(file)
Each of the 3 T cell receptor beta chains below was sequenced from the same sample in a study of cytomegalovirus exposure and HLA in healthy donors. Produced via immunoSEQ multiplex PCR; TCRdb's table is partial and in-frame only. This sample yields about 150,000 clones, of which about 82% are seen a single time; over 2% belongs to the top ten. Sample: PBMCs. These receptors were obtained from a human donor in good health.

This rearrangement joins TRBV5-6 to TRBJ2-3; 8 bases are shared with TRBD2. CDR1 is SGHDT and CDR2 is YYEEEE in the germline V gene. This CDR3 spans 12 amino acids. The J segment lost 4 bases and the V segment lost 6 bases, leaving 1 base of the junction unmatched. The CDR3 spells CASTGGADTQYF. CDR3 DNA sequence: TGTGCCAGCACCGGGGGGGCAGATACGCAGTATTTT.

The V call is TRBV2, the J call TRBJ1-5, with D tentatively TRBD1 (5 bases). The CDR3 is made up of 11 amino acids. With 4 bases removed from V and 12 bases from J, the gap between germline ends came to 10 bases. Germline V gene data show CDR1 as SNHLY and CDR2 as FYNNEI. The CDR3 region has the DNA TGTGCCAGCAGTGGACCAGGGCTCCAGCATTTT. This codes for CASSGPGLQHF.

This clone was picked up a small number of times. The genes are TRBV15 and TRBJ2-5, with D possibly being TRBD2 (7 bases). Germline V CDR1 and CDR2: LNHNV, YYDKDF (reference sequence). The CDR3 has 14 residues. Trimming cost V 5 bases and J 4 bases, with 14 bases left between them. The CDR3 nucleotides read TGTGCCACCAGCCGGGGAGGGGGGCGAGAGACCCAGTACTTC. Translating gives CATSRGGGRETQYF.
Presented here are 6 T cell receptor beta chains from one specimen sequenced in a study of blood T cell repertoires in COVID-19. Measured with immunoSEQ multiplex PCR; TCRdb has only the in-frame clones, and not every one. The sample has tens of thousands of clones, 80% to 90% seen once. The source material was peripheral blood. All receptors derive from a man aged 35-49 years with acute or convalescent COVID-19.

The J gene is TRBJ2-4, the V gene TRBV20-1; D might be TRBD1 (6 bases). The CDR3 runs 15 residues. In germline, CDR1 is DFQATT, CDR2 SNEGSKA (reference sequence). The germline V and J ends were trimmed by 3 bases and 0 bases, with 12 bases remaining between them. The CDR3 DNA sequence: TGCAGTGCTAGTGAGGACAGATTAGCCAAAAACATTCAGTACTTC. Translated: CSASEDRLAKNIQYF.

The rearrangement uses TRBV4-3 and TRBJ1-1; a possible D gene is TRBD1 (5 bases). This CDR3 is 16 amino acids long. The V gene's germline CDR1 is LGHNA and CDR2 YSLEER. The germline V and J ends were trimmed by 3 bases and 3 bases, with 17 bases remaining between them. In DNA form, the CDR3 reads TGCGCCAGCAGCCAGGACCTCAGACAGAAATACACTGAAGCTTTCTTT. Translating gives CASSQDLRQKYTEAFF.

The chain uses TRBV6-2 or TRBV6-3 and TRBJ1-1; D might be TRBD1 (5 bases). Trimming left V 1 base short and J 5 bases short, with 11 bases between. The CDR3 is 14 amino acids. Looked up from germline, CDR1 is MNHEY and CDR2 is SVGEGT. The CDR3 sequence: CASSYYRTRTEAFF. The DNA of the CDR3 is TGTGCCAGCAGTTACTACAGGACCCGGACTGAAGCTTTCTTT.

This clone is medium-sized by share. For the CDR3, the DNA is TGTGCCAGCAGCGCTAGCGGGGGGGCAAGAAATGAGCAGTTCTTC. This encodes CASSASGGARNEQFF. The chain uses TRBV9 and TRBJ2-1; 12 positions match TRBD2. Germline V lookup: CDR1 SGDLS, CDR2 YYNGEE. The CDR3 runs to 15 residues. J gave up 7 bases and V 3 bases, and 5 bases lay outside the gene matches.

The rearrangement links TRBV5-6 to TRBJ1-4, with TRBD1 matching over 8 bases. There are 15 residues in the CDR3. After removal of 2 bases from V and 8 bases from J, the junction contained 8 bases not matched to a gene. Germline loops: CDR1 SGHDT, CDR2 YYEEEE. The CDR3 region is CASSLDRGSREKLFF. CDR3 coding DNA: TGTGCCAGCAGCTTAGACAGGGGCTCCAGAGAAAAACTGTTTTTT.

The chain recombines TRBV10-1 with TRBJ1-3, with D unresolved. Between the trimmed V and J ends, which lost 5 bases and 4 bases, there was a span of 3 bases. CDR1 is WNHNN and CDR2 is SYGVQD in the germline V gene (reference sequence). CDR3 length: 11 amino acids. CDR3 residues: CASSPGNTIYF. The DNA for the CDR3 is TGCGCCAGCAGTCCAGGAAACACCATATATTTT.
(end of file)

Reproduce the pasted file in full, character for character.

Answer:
Each of the 3 T cell receptor beta chains below was sequenced from the same sample in a study of cytomegalovirus exposure and HLA in healthy donors. Produced via immunoSEQ multiplex PCR; TCRdb's table is partial and in-frame only. This sample yields about 150,000 clones, of which about 82% are seen a single time; over 2% belongs to the top ten. Sample: PBMCs. These receptors were obtained from a human donor in good health.

This rearrangement joins TRBV5-6 to TRBJ2-3; 8 bases are shared with TRBD2. CDR1 is SGHDT and CDR2 is YYEEEE in the germline V gene. This CDR3 spans 12 amino acids. The J segment lost 4 bases and the V segment lost 6 bases, leaving 1 base of the junction unmatched. The CDR3 spells CASTGGADTQYF. CDR3 DNA sequence: TGTGCCAGCACCGGGGGGGCAGATACGCAGTATTTT.

The V call is TRBV2, the J call TRBJ1-5, with D tentatively TRBD1 (5 bases). The CDR3 is made up of 11 amino acids. With 4 bases removed from V and 12 bases from J, the gap between germline ends came to 10 bases. Germline V gene data show CDR1 as SNHLY and CDR2 as FYNNEI. The CDR3 region has the DNA TGTGCCAGCAGTGGACCAGGGCTCCAGCATTTT. This codes for CASSGPGLQHF.

This clone was picked up a small number of times. The genes are TRBV15 and TRBJ2-5, with D possibly being TRBD2 (7 bases). Germline V CDR1 and CDR2: LNHNV, YYDKDF (reference sequence). The CDR3 has 14 residues. Trimming cost V 5 bases and J 4 bases, with 14 bases left between them. The CDR3 nucleotides read TGTGCCACCAGCCGGGGAGGGGGGCGAGAGACCCAGTACTTC. Translating gives CATSRGGGRETQYF.
Presented here are 6 T cell receptor beta chains from one specimen sequenced in a study of blood T cell repertoires in COVID-19. Measured with immunoSEQ multiplex PCR; TCRdb has only the in-frame clones, and not every one. The sample has tens of thousands of clones, 80% to 90% seen once. The source material was peripheral blood. All receptors derive from a man aged 35-49 years with acute or convalescent COVID-19.

The J gene is TRBJ2-4, the V gene TRBV20-1; D might be TRBD1 (6 bases). The CDR3 runs 15 residues. In germline, CDR1 is DFQATT, CDR2 SNEGSKA (reference sequence). The germline V and J ends were trimmed by 3 bases and 0 bases, with 12 bases remaining between them. The CDR3 DNA sequence: TGCAGTGCTAGTGAGGACAGATTAGCCAAAAACATTCAGTACTTC. Translated: CSASEDRLAKNIQYF.

The rearrangement uses TRBV4-3 and TRBJ1-1; a possible D gene is TRBD1 (5 bases). This CDR3 is 16 amino acids long. The V gene's germline CDR1 is LGHNA and CDR2 YSLEER. The germline V and J ends were trimmed by 3 bases and 3 bases, with 17 bases remaining between them. In DNA form, the CDR3 reads TGCGCCAGCAGCCAGGACCTCAGACAGAAATACACTGAAGCTTTCTTT. Translating gives CASSQDLRQKYTEAFF.

The chain uses TRBV6-2 or TRBV6-3 and TRBJ1-1; D might be TRBD1 (5 bases). Trimming left V 1 base short and J 5 bases short, with 11 bases between. The CDR3 is 14 amino acids. Looked up from germline, CDR1 is MNHEY and CDR2 is SVGEGT. The CDR3 sequence: CASSYYRTRTEAFF. The DNA of the CDR3 is TGTGCCAGCAGTTACTACAGGACCCGGACTGAAGCTTTCTTT.

This clone is medium-sized by share. For the CDR3, the DNA is TGTGCCAGCAGCGCTAGCGGGGGGGCAAGAAATGAGCAGTTCTTC. This encodes CASSASGGARNEQFF. The chain uses TRBV9 and TRBJ2-1; 12 positions match TRBD2. Germline V lookup: CDR1 SGDLS, CDR2 YYNGEE. The CDR3 runs to 15 residues. J gave up 7 bases and V 3 bases, and 5 bases lay outside the gene matches.

The rearrangement links TRBV5-6 to TRBJ1-4, with TRBD1 matching over 8 bases. There are 15 residues in the CDR3. After removal of 2 bases from V and 8 bases from J, the junction contained 8 bases not matched to a gene. Germline loops: CDR1 SGHDT, CDR2 YYEEEE. The CDR3 region is CASSLDRGSREKLFF. CDR3 coding DNA: TGTGCCAGCAGCTTAGACAGGGGCTCCAGAGAAAAACTGTTTTTT.

The chain recombines TRBV10-1 with TRBJ1-3, with D unresolved. Between the trimmed V and J ends, which lost 5 bases and 4 bases, there was a span of 3 bases. CDR1 is WNHNN and CDR2 is SYGVQD in the germline V gene (reference sequence). CDR3 length: 11 amino acids. CDR3 residues: CASSPGNTIYF. The DNA for the CDR3 is TGCGCCAGCAGTCCAGGAAACACCATATATTTT.